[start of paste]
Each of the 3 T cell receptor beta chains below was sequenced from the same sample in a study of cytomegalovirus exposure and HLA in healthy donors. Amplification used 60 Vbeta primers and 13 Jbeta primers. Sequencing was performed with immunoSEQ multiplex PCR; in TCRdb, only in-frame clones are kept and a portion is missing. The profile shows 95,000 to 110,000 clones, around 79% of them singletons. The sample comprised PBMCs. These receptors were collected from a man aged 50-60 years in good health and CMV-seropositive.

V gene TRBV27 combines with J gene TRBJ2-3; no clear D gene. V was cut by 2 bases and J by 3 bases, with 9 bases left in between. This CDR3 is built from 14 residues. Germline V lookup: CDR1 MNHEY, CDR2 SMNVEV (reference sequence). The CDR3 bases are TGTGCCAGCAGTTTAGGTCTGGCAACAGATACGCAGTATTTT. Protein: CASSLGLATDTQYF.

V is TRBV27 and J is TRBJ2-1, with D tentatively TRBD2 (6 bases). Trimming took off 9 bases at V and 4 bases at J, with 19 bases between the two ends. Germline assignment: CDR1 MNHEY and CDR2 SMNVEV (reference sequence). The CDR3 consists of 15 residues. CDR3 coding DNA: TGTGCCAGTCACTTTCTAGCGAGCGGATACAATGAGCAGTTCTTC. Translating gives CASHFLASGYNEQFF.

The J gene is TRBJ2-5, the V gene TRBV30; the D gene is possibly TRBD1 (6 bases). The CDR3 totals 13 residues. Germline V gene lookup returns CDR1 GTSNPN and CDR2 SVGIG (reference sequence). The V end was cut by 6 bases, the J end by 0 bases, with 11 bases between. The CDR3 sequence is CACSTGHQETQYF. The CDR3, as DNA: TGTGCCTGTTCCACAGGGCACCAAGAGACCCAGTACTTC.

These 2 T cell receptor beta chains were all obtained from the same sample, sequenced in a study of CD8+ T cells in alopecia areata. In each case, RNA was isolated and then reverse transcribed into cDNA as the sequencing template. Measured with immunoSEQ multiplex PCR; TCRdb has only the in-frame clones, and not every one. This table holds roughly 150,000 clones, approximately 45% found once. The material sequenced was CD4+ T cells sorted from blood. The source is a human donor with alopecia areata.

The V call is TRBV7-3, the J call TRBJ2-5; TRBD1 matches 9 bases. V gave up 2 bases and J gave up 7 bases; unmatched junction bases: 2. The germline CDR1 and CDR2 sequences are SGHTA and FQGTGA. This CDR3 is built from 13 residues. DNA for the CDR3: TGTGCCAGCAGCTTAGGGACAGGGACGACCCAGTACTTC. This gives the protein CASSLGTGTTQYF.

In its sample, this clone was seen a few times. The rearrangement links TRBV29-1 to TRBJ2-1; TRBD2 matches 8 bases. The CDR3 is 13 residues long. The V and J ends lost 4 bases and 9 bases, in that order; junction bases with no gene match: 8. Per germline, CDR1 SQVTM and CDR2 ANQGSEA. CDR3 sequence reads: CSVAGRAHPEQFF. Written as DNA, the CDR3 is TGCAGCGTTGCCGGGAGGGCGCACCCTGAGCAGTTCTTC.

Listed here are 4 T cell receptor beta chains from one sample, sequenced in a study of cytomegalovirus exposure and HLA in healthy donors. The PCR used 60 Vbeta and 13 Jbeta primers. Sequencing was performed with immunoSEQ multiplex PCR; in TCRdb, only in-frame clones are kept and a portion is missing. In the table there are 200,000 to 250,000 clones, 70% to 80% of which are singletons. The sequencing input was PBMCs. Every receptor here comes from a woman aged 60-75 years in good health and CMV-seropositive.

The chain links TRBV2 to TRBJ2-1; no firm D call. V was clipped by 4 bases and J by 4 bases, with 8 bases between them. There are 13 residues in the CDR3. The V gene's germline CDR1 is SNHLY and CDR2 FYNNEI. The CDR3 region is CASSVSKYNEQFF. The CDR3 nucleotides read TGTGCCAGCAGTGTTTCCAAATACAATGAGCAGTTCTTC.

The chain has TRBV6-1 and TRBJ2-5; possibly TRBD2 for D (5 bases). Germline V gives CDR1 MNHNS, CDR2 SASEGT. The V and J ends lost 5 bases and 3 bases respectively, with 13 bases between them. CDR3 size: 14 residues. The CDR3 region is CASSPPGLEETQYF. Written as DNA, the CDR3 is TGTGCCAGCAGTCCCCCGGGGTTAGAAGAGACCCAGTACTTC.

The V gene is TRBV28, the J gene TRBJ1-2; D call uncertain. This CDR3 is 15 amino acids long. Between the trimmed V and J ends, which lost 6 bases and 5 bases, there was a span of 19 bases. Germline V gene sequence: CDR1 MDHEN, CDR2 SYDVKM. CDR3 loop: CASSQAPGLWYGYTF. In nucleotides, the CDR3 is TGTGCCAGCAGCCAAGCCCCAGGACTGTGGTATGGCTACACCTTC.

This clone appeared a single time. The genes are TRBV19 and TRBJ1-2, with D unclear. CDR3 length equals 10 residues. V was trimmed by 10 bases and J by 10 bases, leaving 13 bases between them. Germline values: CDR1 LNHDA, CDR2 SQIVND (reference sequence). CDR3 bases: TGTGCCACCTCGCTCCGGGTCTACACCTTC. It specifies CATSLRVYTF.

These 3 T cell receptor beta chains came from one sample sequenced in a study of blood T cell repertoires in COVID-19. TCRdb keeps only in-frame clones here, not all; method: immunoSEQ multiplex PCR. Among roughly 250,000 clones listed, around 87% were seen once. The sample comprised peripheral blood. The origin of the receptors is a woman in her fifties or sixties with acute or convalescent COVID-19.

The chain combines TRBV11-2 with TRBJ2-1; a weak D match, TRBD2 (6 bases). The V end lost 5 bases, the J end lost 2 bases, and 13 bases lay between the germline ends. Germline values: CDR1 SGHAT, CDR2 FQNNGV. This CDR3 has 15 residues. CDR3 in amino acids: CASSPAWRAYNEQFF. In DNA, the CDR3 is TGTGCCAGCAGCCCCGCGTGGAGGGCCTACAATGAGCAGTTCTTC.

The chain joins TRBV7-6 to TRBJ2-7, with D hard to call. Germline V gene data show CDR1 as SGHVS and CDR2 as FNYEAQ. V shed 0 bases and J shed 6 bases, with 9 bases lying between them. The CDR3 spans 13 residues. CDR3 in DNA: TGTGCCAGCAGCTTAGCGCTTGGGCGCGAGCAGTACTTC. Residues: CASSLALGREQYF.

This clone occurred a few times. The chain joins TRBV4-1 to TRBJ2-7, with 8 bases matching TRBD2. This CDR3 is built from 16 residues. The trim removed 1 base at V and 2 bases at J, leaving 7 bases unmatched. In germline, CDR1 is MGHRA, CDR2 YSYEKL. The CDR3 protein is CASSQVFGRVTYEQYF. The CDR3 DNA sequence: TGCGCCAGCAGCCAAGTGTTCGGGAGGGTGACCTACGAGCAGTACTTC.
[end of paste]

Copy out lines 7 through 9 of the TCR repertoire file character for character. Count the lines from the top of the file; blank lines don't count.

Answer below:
In its sample, this clone was seen a few times. The rearrangement links TRBV29-1 to TRBJ2-1; TRBD2 matches 8 bases. The CDR3 is 13 residues long. The V and J ends lost 4 bases and 9 bases, in that order; junction bases with no gene match: 8. Per germline, CDR1 SQVTM and CDR2 ANQGSEA. CDR3 sequence reads: CSVAGRAHPEQFF. Written as DNA, the CDR3 is TGCAGCGTTGCCGGGAGGGCGCACCCTGAGCAGTTCTTC.

Listed here are 4 T cell receptor beta chains from one sample, sequenced in a study of cytomegalovirus exposure and HLA in healthy donors. The PCR used 60 Vbeta and 13 Jbeta primers. Sequencing was performed with immunoSEQ multiplex PCR; in TCRdb, only in-frame clones are kept and a portion is missing. In the table there are 200,000 to 250,000 clones, 70% to 80% of which are singletons. The sequencing input was PBMCs. Every receptor here comes from a woman aged 60-75 years in good health and CMV-seropositive.

The chain links TRBV2 to TRBJ2-1; no firm D call. V was clipped by 4 bases and J by 4 bases, with 8 bases between them. There are 13 residues in the CDR3. The V gene's germline CDR1 is SNHLY and CDR2 FYNNEI. The CDR3 region is CASSVSKYNEQFF. The CDR3 nucleotides read TGTGCCAGCAGTGTTTCCAAATACAATGAGCAGTTCTTC.